5. Project-manage the execution. Your plan is now written, and it’s time for the hard work of execution to begin. How can you ensure success? Approach executing the plan like a project. Every technology project needs a strong project manager (PM) to hold those doing the work accountable for its success. This is perhaps the best kept secret to smart and successful execution of strategy. If there’s a capable internal resource with the capacity to step up and hold people accountable for who will do what and by when to ensure the strategic imperatives are brought to life, great. If not, rent one (engage a contractor). There should be a detailed project plan with key initiatives and tasks associated with each, an owner of each task and deadlines for completion. Routine status calls should be held with the entire execution team run by the PM. Issues and roadblocks should be addressed to ensure progression and completion of milestones. If you treat strategy execution like a project that must be managed, it will get done. Otherwise people go back to their day jobs, nothing gets done, and those on the front lines roll their eyes (“we knew nothing would really change…”).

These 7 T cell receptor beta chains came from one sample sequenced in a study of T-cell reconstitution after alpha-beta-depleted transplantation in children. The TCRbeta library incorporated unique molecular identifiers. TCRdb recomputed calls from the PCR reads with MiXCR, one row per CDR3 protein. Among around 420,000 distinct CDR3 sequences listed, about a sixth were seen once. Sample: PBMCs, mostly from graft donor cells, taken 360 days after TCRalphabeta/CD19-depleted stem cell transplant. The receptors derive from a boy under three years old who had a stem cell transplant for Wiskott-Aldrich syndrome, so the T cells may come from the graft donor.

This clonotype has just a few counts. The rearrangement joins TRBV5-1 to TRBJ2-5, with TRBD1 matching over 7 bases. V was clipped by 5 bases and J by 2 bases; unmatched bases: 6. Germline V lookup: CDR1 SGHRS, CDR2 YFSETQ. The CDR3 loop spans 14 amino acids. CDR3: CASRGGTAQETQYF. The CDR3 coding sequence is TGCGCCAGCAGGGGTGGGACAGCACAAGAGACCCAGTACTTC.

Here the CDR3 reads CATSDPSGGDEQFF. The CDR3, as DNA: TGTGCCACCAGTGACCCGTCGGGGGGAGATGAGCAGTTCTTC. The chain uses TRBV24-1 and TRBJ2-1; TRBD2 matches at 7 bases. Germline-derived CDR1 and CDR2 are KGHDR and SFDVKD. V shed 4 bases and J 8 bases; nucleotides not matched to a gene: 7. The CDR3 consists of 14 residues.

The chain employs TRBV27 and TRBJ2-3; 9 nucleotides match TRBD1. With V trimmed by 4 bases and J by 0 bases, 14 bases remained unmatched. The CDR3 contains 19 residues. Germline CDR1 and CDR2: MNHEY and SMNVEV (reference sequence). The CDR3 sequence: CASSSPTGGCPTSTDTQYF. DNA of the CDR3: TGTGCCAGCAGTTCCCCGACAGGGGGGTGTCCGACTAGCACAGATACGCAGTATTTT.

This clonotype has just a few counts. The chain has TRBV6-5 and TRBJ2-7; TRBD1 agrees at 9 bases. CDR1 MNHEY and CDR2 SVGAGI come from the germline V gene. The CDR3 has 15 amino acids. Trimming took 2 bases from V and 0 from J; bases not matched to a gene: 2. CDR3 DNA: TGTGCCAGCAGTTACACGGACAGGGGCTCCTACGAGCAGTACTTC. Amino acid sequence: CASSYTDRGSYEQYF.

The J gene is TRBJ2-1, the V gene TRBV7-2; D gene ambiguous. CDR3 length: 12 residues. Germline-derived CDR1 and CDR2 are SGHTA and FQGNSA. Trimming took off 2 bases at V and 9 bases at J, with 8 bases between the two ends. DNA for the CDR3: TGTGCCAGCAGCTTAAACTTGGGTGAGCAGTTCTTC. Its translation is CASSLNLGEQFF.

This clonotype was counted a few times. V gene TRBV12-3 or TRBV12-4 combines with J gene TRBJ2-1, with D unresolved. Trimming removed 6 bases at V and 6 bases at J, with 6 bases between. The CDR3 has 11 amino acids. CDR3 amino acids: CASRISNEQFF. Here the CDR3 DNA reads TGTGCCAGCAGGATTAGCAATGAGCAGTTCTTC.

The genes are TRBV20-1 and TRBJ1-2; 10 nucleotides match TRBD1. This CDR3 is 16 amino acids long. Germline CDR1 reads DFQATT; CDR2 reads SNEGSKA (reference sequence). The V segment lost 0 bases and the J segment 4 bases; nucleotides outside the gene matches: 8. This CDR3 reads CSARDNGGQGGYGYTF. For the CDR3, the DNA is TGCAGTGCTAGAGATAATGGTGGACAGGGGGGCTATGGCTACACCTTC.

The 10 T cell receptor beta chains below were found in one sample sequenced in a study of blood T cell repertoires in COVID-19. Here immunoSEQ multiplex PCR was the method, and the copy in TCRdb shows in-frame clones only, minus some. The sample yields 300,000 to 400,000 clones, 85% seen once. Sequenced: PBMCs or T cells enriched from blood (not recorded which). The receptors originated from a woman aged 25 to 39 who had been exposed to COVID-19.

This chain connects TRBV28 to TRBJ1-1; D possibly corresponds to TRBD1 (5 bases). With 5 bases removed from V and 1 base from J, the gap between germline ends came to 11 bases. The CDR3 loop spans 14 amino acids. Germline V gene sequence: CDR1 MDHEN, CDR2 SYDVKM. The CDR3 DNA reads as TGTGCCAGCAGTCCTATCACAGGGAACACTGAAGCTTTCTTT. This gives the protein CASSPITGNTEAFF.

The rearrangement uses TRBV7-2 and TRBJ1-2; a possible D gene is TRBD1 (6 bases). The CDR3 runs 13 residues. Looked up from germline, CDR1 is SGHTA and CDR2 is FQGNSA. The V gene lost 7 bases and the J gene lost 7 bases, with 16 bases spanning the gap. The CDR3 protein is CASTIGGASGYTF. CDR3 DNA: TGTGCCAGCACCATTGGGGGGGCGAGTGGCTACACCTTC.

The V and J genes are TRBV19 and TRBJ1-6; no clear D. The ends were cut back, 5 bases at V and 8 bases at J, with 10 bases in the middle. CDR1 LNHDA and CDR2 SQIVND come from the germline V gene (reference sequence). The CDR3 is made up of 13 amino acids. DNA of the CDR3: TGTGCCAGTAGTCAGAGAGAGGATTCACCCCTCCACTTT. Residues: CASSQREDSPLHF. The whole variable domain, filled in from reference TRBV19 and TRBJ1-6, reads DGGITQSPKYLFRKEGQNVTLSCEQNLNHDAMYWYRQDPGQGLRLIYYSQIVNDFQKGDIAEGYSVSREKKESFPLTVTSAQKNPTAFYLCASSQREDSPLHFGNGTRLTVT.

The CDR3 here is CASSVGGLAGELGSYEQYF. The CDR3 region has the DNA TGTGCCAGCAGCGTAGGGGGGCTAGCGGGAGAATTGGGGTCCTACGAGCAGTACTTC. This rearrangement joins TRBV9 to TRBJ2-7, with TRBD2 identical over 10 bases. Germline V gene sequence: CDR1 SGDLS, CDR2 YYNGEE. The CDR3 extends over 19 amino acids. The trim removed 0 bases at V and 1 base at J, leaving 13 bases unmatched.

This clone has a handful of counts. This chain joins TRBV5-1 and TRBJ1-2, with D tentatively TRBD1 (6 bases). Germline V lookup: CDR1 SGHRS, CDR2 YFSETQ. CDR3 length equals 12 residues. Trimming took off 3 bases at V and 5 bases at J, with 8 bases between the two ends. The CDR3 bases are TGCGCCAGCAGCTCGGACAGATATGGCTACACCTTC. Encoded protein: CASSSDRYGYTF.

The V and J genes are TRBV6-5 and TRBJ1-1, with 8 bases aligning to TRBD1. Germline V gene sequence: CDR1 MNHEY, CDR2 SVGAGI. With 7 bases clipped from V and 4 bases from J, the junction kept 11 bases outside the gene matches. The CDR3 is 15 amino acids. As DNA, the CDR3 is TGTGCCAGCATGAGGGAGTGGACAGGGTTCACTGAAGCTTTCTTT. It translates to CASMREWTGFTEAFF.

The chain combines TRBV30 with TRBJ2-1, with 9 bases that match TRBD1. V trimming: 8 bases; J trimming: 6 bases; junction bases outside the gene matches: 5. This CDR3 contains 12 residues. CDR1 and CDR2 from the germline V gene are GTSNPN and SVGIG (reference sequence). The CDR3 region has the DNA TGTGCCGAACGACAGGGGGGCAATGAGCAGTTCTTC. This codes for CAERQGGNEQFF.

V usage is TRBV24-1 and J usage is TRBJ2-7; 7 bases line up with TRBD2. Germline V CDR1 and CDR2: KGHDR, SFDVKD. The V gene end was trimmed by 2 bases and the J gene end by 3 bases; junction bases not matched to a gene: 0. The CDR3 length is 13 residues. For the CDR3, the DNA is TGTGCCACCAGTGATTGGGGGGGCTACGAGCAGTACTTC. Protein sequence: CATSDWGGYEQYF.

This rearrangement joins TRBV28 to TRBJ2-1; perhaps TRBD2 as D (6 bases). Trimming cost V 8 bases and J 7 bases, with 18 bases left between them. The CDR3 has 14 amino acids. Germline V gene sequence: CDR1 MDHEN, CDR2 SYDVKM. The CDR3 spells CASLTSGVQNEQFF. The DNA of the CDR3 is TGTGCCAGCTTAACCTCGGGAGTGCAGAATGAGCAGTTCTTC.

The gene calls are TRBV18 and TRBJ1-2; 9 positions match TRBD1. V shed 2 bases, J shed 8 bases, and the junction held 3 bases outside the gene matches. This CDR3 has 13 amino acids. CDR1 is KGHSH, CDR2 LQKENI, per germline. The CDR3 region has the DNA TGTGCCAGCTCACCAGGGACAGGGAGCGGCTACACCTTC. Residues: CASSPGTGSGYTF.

Keep It Fresh

Now you’ve written the code and your boilerplate is in place. How do you keep the annual strategic planning session fresh? Again, model the best tech companies and constantly innovate. Add new features to your boilerplate every year to keep your users excited.

Here are some proven approaches to infusing your planning session with creativity and ensuring your team stays fully engaged year after year: